|  2347  9     1     |  247   237   6     |  8     27    5     |
 |--------------------+--------------------+--------------------|
 |  47    3     8     |  6     1     2     |  5     9     47    |
 |  4567  1     467   |  479   379   3459  |  36    8     2     |
 |  56    7     9     |  47    38    358   |  36    1     47    |
 |--------------------+--------------------+--------------------|
 |  2679  67    267   |  3     2689  89    |  4     5     1     |
 |  1     4     236   |  5     269   7     |  2369  236   8     |
 |  2369  8     5     |  29    4     1     |  7     236   69    |
 +--------------------------------------------------------------+
 # 76 eliminations remain

 *** Invalid Grid:  [b4]~2

[r6c2]=7 appears to be where the error occurred. Try [r6c2]=2.
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Re: From sudopedia

Postby hobiwan » Mon Mar 09, 2009 12:00 am

sarker306 wrote:This puzzle is teasing me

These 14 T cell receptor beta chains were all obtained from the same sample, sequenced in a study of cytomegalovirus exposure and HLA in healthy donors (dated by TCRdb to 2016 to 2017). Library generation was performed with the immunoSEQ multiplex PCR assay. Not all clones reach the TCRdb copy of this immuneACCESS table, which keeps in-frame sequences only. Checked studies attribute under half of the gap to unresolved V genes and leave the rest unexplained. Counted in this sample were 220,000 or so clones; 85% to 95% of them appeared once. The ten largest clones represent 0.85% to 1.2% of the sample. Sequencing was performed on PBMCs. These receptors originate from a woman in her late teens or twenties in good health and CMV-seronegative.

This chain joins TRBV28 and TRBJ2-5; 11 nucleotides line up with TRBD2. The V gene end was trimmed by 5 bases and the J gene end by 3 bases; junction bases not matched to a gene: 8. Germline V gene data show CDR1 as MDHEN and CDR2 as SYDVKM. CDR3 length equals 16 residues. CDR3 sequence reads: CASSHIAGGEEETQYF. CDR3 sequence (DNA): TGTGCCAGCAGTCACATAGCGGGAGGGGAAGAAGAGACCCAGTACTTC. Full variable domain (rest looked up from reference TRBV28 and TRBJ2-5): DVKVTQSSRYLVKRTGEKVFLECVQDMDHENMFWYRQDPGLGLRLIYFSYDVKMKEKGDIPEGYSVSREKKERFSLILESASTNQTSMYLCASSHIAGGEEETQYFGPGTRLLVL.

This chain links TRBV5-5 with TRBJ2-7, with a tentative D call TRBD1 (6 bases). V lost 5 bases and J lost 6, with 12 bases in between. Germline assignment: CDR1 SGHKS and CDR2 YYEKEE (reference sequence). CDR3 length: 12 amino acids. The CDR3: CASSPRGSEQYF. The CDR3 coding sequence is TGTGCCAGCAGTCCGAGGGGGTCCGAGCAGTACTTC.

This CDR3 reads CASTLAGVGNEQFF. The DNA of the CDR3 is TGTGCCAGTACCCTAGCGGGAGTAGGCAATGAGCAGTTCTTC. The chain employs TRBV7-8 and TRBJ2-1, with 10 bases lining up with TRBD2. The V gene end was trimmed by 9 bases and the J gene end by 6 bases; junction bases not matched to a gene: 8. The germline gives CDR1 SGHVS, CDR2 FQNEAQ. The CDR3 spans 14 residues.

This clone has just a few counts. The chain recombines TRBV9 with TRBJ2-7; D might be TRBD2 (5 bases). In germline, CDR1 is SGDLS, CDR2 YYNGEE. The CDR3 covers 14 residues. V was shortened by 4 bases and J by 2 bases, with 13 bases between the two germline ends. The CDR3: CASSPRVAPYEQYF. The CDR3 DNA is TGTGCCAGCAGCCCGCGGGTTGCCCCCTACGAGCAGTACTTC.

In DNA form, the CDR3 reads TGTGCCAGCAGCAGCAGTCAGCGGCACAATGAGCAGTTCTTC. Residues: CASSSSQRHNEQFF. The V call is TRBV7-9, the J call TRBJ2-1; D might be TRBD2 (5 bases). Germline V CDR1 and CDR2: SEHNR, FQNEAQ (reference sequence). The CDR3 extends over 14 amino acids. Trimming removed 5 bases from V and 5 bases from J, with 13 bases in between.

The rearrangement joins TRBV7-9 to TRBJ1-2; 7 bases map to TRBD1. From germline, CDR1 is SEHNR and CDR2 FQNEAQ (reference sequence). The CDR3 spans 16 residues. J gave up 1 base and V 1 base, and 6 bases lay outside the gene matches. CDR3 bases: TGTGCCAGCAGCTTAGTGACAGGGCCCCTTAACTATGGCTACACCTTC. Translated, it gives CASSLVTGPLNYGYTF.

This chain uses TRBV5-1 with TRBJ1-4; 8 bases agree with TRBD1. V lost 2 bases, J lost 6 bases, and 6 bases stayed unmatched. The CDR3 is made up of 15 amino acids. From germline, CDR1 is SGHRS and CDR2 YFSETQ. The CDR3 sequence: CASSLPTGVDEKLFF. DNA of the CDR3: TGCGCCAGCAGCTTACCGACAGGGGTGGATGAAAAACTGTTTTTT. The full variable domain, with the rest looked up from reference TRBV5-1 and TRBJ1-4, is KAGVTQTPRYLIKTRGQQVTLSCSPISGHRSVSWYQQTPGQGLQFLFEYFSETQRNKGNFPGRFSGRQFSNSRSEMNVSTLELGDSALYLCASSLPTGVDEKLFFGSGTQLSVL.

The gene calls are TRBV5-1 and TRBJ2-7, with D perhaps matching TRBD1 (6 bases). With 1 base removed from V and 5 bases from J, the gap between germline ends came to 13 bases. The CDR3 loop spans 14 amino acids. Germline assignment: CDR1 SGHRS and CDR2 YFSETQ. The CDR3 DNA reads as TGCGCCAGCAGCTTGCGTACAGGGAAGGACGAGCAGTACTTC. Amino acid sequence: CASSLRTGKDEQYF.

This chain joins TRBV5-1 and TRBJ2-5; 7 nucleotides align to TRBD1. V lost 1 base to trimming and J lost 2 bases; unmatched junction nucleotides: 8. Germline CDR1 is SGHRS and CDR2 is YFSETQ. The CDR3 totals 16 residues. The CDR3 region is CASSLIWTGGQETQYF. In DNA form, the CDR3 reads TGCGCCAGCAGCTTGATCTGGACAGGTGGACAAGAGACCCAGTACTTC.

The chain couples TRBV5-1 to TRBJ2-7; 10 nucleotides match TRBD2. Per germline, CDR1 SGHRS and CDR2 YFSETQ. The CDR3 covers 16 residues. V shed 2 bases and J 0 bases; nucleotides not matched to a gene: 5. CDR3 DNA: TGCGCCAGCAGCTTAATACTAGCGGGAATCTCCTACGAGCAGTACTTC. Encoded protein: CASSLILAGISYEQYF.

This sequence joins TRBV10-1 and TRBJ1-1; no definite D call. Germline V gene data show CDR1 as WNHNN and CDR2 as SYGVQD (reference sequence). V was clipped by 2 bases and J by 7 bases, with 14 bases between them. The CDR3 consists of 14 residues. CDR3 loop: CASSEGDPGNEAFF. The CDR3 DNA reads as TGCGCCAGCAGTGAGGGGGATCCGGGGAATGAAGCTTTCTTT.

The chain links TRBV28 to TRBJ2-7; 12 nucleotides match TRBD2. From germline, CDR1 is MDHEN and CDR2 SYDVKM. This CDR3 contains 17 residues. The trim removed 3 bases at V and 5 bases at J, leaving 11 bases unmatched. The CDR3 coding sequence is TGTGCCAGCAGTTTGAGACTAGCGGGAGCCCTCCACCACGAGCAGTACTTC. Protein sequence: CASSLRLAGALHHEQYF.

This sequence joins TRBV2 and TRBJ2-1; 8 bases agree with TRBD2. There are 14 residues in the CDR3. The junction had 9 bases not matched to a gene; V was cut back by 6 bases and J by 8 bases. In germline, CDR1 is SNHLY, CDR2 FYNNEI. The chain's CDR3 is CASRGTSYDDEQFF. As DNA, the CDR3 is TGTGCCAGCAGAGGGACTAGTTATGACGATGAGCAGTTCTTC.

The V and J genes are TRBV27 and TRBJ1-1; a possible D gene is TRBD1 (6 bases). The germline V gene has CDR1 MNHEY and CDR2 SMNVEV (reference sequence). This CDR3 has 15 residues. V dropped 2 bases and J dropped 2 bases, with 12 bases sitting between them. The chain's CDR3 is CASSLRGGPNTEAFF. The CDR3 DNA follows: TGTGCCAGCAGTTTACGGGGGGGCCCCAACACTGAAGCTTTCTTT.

2.3...6.99...5...3.1.....5...........6.8.7.9.5.......4.9.....7.62..4..351...9...8
it was the one trick pony of sudocue.net on 02.28.2009. What is the trick and when n where to apply? Funny i m asking such questions but i m not so advanced....

If you don't want to ressort to chains I think you will need an X-Wing on candidate 4. After that a W-Wing (look for two cells containing candidates {1,2}) solves the puzzle.

Another possibility is the same X-Wing on 4, after that an X-Wing on 7 and a 2-String-Kite on 2.
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Postby daj95376 » Mon Mar 09, 2009 12:45 am

Hobiwan: I believe sarker306 is asking what one step will crack this PM to singles; i.e., the one trick pony.